This leads me to my final criticism of the film: the structure is incredibly lopsided. At 126 minutes, The Karate Kid has a lot of breathing room. Despite this, however, we feel surprisingly unfulfilled at the end of the film. The first hour and a half consists almost entirely of Daniel getting bullied and performing home maintenance for Miyagi. That’s a lot of screen time devoted to two rather obvious plot points: Daniel needs to learn to defend himself and Miyagi is going to teach him how. There’s a problem with the film when we don’t actually see Daniel practice karate until the climax of the movie, which is choreographed and shot really well but leaves us at an odd point. Essentially, Daniel reigns supreme at the tournament and just as we’re taking a celebratory breath and enjoying the beginning of emotional closure, Avildsen fades up the credits. You chose to abridge a major plot moment now? Why not cut ten minutes of Daniel getting trampled or painting a fence instead? It’s all foreplay with little, climactic sustain. Essentially, the film gives us seven days of Miyagi making Daniel a man (to quote the Rocky Horror Picture Show number) and seven seconds of actual manhood. Nostalgia probably makes it seem like an eternity.

Drew Morton is a Ph.D. student in Cinema and Media Studies at the University of California-Los Angeles. His criticism and articles have previously appeared in the Milwaukee Journal Sentinel, the UWM Post, Flow, Mediascape, The Playlist, and Senses of Cinema. He is the 2008 and 2010 recipient of the Otis Ferguson Award for Critical Writing in Film Studies.









Pajiba Love 19/08/10 | At Some Point We Must Ask Ourselves, "Is It Me?" | The Aniston Problem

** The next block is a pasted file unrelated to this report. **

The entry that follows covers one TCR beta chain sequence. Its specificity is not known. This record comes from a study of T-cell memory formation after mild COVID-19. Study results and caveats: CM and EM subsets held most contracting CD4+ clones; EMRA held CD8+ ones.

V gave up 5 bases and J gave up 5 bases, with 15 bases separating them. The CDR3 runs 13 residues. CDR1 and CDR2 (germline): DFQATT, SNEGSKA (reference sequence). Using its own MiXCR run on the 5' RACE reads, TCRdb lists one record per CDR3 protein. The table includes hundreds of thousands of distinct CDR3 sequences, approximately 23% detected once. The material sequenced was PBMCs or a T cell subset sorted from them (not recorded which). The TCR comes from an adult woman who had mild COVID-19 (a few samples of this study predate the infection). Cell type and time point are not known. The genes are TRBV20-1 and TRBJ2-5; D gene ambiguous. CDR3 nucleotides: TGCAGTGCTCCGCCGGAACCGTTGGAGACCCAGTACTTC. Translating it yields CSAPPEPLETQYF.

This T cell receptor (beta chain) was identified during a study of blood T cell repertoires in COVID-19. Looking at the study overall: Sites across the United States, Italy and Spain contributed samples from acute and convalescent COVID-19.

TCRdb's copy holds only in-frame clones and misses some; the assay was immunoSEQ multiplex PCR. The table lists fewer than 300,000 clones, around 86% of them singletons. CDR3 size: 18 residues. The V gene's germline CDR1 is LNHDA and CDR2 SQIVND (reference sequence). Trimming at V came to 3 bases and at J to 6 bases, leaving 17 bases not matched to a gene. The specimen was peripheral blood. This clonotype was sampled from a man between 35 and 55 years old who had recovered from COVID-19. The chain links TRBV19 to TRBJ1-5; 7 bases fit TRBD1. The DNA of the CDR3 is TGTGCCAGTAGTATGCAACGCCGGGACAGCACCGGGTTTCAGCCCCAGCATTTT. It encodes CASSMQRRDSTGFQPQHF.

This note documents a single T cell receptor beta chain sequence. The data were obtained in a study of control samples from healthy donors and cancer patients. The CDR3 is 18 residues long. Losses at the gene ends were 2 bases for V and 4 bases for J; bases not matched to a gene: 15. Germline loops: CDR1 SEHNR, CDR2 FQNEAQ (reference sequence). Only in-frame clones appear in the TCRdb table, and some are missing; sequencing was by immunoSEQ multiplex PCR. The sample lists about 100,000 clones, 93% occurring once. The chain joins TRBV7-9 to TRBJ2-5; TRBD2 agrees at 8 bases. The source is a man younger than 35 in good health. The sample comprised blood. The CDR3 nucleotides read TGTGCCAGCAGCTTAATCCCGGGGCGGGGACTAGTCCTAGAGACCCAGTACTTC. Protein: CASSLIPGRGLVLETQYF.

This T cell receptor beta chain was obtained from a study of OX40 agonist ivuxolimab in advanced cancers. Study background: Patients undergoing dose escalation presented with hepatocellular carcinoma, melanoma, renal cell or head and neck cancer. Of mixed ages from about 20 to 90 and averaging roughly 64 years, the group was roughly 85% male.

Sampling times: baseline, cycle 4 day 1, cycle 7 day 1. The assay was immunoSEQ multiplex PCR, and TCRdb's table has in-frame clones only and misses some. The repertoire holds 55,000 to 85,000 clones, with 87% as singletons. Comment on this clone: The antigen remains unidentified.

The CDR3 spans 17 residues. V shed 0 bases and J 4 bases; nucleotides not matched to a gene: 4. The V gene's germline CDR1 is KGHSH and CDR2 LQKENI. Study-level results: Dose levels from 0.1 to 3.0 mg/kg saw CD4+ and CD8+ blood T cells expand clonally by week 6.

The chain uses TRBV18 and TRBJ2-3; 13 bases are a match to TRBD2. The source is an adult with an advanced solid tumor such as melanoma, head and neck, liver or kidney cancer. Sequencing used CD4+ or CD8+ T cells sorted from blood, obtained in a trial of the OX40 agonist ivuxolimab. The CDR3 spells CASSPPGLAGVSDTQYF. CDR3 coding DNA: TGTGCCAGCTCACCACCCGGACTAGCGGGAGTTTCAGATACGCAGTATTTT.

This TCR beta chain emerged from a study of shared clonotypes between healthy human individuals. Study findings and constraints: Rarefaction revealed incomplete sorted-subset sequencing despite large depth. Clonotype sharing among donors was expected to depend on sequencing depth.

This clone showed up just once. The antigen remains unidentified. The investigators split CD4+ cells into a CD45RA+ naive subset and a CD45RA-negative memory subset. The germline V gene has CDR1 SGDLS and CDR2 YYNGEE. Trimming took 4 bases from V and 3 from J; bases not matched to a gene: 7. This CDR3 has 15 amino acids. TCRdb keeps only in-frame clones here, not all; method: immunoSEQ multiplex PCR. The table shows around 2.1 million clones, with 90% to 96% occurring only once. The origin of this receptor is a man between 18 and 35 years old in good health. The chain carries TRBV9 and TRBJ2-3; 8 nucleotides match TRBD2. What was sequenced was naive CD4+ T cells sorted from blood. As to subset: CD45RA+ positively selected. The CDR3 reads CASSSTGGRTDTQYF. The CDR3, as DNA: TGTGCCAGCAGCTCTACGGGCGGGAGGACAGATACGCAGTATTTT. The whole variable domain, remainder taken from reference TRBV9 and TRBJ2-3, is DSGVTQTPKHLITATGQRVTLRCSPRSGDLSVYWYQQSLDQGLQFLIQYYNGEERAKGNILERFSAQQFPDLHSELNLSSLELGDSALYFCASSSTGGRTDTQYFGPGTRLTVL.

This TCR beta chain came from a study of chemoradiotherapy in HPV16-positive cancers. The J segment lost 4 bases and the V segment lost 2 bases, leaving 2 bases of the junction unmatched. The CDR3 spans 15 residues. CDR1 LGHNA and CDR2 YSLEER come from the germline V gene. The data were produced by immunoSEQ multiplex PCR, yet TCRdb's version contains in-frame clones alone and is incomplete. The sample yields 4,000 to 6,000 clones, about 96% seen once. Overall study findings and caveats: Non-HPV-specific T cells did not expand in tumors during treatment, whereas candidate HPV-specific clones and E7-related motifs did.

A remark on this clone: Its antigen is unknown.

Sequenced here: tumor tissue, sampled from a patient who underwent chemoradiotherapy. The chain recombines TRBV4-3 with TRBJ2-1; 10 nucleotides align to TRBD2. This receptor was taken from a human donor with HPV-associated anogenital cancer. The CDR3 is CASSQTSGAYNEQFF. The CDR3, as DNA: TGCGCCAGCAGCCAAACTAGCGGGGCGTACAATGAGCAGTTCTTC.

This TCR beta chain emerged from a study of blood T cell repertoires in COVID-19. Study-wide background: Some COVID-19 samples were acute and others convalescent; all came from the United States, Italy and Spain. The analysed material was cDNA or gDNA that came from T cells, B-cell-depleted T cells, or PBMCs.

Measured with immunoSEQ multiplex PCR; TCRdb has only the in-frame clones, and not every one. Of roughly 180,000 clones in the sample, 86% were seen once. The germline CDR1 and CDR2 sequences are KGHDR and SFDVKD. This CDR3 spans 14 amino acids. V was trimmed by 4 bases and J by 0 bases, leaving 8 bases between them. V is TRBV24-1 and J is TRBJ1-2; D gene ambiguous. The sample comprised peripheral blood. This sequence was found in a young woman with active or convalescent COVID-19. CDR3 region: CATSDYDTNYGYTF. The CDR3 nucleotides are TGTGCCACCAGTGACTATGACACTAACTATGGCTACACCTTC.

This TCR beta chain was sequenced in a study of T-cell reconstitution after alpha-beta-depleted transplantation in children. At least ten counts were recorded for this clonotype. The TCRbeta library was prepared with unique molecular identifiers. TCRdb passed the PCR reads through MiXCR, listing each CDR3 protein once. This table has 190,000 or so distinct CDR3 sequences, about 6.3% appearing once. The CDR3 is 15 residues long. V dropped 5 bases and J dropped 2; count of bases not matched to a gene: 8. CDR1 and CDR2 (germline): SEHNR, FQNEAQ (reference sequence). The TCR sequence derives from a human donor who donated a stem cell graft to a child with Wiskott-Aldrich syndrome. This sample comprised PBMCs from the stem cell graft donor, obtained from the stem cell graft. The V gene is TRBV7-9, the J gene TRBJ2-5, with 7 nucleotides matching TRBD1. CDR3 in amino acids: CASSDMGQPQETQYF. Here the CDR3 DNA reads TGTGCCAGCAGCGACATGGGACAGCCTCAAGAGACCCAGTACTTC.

Comments

And seven nights!

Posted by: fenchurch at August 19, 2010 1:09 PM

I support Inter/racial relationships! I believe love has no color!
{—–W W W. M i x e d M a t c h i n g -C0 M——}
This club is for those of us that don't discriminate! This is to all my people who don't care about somebody's ethnic background, just how they are on the inside.
If you want to find a sincere Inter/racial relationship. If you are serious. Come and join us!

Posted by: lucus at August 19, 2010 1:10 PM

Yeah, but it beats the living HELL out of The Last Dragon.

Posted by: Kahntahmp at August 19, 2010 1:13 PM

It's really interesting to read a review written by someone who didn't see the film as they were growing up. I fully agree with your assessment of the movie but, being one of those who watched constantly, I still love it despite its flaws.

Jacket on, jacket off...wait.

Posted by: admin at August 19, 2010 1:15 PM

Who the hell needed to waste precious bullying and fence-painting time when you could just compress the training into a nifty montage, 80's style.

Posted by: BarbadoSlim at August 19, 2010 1:18 PM

"We're gonna need a montage...."

http://www.youtube.com/watch?v=SPFCHuEegsk

Posted by: Drew Morton at August 19, 2010 1:21 PM

You're dead to me, Kahntahmp. DEAD. Sho Nuff and Bruce Leroy could have dick-slapped everyone in this movie without breaking a sweat.

Posted by: Tracer Bullet at August 19, 2010 1:22 PM

I haven't seen it in quite some time, for what it's worth.